Capitol to Courthouse Florida Insurance Report – Tuesday, June 14, 2016

Jun 14, 2016


Insurance Controversy Targeted In Florida Forum

It’s the topic off the season in the insurance world.  It pits insurance companies against contractors, attorneys and other third parties they blame for inflating non-storm claims such as plumbing leaks.  Caught in the middle, consumers often find themselves ankle deep in water and up to their necks in unexpected strife. notes the Palm Beach Post story.


Florida-Based Prepared Holdings to Review Strategic Opportunities

Prepared Holdings, LLC, the parent company of a consolidated group of companies writing personal homeowners’ lines of business in Florida and Louisiana, announced its Board of Managers has authorized a review of strategic alternatives for the company, Insurance Journal reports.


A $433 million mistake: State, feds underpaid Florida Medicaid insurers for two years

Florida’s Legislature received a surprise Medicaid bill this month: $433 million in unpaid insurance reimbursements, owed jointly with the federal government.  The Miami Herald’s Dan Chang reports.


Nephila shrinks Florida book in June renewals

Leading Florida carrier Nephila Capital has withdrawn significant capacity in this year’s June renewals, sister publication Trading Risk reported last week.


Governor Scott’s federal emergency declaration funds request unprecedented after a mass shooting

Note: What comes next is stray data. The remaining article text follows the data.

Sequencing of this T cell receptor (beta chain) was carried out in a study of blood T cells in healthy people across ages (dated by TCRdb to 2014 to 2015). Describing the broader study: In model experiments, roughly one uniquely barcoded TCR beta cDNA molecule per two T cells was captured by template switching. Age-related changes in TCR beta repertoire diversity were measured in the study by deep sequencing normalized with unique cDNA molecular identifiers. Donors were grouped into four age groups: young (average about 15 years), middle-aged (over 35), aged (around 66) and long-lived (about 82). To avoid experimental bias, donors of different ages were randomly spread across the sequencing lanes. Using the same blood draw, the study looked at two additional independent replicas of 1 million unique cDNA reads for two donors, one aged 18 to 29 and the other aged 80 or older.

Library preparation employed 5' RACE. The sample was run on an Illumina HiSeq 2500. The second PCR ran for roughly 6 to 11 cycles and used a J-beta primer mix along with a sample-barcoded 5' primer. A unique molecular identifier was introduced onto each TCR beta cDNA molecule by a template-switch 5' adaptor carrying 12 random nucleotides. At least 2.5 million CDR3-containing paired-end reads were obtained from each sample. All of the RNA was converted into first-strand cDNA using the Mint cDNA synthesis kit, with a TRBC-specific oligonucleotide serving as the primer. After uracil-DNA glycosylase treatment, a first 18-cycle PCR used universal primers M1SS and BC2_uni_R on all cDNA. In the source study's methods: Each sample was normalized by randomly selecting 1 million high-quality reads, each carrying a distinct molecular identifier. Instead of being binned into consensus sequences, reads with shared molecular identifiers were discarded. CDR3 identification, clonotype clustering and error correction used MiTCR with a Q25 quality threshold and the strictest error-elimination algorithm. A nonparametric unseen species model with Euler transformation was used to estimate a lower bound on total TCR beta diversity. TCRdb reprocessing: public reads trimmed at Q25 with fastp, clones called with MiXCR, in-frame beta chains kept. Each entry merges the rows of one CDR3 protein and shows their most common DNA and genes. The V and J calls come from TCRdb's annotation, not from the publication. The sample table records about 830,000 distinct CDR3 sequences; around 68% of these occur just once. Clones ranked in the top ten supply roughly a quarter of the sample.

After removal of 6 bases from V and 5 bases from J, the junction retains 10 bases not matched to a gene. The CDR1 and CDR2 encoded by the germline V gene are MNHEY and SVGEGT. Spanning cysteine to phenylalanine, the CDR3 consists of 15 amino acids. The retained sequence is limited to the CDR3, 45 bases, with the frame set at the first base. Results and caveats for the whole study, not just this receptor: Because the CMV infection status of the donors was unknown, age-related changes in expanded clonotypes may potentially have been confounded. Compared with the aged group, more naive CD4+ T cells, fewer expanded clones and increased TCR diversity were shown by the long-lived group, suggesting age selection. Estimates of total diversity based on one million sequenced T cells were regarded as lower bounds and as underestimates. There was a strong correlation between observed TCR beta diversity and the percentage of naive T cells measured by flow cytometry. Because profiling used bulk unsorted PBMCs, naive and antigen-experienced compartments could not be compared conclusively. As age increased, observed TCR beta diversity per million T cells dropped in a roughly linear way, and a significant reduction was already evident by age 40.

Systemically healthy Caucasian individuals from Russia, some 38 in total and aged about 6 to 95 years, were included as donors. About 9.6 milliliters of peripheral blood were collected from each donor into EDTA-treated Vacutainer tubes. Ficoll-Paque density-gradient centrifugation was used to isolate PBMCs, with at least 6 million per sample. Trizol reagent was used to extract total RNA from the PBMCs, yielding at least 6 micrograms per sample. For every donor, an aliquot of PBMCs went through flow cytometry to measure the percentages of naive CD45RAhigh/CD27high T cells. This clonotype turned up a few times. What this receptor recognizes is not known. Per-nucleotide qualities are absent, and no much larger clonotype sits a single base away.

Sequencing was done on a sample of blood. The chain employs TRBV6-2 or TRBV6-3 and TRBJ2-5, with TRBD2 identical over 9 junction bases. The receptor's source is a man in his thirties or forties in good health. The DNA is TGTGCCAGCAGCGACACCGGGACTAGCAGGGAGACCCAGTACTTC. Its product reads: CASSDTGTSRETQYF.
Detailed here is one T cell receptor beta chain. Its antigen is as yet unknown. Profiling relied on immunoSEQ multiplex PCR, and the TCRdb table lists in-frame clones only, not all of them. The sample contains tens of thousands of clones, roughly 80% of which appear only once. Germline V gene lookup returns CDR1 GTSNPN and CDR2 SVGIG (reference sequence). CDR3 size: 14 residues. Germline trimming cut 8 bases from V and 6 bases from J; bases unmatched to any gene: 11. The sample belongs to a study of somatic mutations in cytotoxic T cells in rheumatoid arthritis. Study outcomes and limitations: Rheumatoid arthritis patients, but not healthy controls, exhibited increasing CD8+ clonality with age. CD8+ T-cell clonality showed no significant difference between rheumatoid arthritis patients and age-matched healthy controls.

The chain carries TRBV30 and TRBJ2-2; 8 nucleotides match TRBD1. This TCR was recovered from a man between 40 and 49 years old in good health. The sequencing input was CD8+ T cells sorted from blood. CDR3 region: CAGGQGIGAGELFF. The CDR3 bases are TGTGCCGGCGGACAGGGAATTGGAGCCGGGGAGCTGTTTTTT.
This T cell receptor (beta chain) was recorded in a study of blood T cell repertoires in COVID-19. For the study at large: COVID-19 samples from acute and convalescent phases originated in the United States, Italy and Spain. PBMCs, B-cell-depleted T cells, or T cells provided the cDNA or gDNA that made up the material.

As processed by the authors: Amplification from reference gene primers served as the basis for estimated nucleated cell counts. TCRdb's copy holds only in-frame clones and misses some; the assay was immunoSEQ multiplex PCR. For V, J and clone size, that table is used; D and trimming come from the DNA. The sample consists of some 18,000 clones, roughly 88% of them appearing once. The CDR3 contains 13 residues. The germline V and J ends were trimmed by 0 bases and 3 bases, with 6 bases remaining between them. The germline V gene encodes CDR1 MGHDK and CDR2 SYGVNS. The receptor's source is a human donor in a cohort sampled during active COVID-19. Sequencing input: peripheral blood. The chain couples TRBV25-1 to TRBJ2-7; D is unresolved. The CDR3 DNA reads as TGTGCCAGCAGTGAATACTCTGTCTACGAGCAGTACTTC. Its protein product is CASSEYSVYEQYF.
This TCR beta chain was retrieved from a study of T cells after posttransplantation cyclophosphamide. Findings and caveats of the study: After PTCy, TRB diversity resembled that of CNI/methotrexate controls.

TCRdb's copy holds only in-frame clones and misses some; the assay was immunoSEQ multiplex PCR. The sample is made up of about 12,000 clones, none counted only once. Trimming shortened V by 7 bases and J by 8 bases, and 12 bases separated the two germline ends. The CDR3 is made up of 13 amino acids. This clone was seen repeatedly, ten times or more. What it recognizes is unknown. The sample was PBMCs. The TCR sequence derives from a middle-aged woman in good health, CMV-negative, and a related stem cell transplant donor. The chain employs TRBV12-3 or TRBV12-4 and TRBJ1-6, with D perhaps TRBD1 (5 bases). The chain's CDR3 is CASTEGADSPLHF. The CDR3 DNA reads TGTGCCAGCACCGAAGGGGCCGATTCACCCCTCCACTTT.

Governor Rick Scott on Monday took the unprecedented step of asking President Obama to make a federal emergency declaration in Florida in the aftermath of the mass shooting at an Orlando nightclub.  The Florida Times-Union’s Tia Mitchell reports.


Shooting Pushes Gun Control, ISIS Fight into Florida Campaigns 

The massacre at an Orlando Nightclub by a gunman linked to terrorism suddenly catapulted gun control and the fight against ISIS into out-sized roles Monday in Florida’s unfolding election season.  John Kennedy reports for the Palm Beach Post.


U.S. Supreme Court turns down Seminoles’ appeal in tax fight

In a case that raised questions about tribal sovereignty, the U.S. Supreme Court on Monday turned down an appeal from the Seminole Tribe of Florida in a dispute about paying state utility taxes.  THE NEWS SERVICE OF FLORIDA’s Jim Saunders reports via the Palm Beach Post.


Controversial Everglades oil well plan moving forward

After generating an uproar last summer over plans to drill for oil in the Everglades near Miramar, the Kanter family of Miami has submitted paperwork for state permits that could result in decisions by late summer or early fall.  David Fleshler reports for the Sun-Sentinel.


New York Court Says Bank of America, Countrywide Merger Communications Must Be Disclosed

New York’s highest court ruled on June 9 that Bank of America must disclose to an insurer communications it had with Countrywide Financial six months before the bank bought the mortgage lending company in 2008.   The Associated Press’ Michael Virtanen reports via Insurance Journal.


U.S. Supreme Court Makes Room for Triple Damages for Intentional Patent Infringement

The U.S. Supreme Court eased the way for larger damage awards when a company intentionally copies a patented invention.  Bloomberg’s Greg Stohr reports via Insurance Journal.


Storm Model Forecasts Beach Changes and How Far Ocean Will Overrun

The US Geological Survey is running its coastal change forecast model to predict how far a storm’s waves will push water up the beach – whether it will go just to the dunes, over the dunes, or even farther onto roads and property.   The Associated Press’ Martha Waggoner reports via Insurance Journal.





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